1720 ENGLISH POETRY 1579-1830: SPENSER AND THE TRADITION

Allan Ramsay

C. T., "To the Author of Tartana, or The Plaid" Ramsay, Poems (1720) 43-44.



Accept of my kind Wishes, with
The same to Dons Buttler and Smith;
Health Wit and Joy, Sauls large and free,
Be a' your Fates, — sae God be wi' ye.

As once I view'd a rural Scene,
With Summer's Sweets profusely wild;
Such Pleasure sooth'd my giddy Sense,
I ravish'd stood, while Nature smil'd.

Straight I resolv'd and chose a Field,
Where all the Spring I might transfer;
There stood the Trees in equal Rows,
Here Flora's Pride in one Parterre.

The Task was done, the Sweets were fled,
Each Plant had lost its sprightly Air,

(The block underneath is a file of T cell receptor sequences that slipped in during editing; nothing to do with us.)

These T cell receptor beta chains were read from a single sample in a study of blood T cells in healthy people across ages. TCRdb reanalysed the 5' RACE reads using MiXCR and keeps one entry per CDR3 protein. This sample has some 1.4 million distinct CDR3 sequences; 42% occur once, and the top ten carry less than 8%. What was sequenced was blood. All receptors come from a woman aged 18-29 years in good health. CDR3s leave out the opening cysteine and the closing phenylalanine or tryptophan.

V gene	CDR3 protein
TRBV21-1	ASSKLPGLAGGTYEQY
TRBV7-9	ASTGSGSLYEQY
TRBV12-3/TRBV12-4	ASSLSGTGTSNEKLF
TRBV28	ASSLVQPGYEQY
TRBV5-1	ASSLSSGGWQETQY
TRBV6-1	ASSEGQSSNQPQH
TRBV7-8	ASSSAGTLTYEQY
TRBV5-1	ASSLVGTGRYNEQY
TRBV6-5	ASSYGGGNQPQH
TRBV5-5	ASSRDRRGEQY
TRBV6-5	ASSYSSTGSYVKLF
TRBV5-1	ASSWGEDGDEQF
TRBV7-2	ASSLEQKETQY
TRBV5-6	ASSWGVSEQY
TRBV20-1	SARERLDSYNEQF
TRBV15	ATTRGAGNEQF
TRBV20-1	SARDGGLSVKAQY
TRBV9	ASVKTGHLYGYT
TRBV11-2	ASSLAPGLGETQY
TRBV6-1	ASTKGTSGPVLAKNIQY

As if they grudg'd to be confin'd,
Or to their Will not matched were.

The narrow Scene displeas'd my Mind,
Which daily still more homely grew:
At length I fled the loathed Sight,
And hy'd me to the Fields anew.

Here Nature wanton'd in her Prime;
My Fancy rang'd the boundless Waste.
Each different Sight pleas'd with Surprise,
I welcom'd back the Pleasures past.

Thus some who feel Apollo's Rage,
Would teach their Muse her Dress and Time,
Till hamper'd so with Rules of Art,
They smother quite the vital Flame.

They daily chime the same dull Tone,
Their Muse no daring Sallies grace,
But stifly held with Bit and Curb,
Keeps heavy Trot, tho equal Pace.

But who takes Nature for his Rule,
Shall by her gen'rous Bounty shine;
His easy Muse revells at Will,
And strikes new Wonders every Line.

Keep then, my Friend, your native Guide,
Never distrust her plenteous Store,
Ne'er less propitious will she prove
Than now; but, if she can, still more.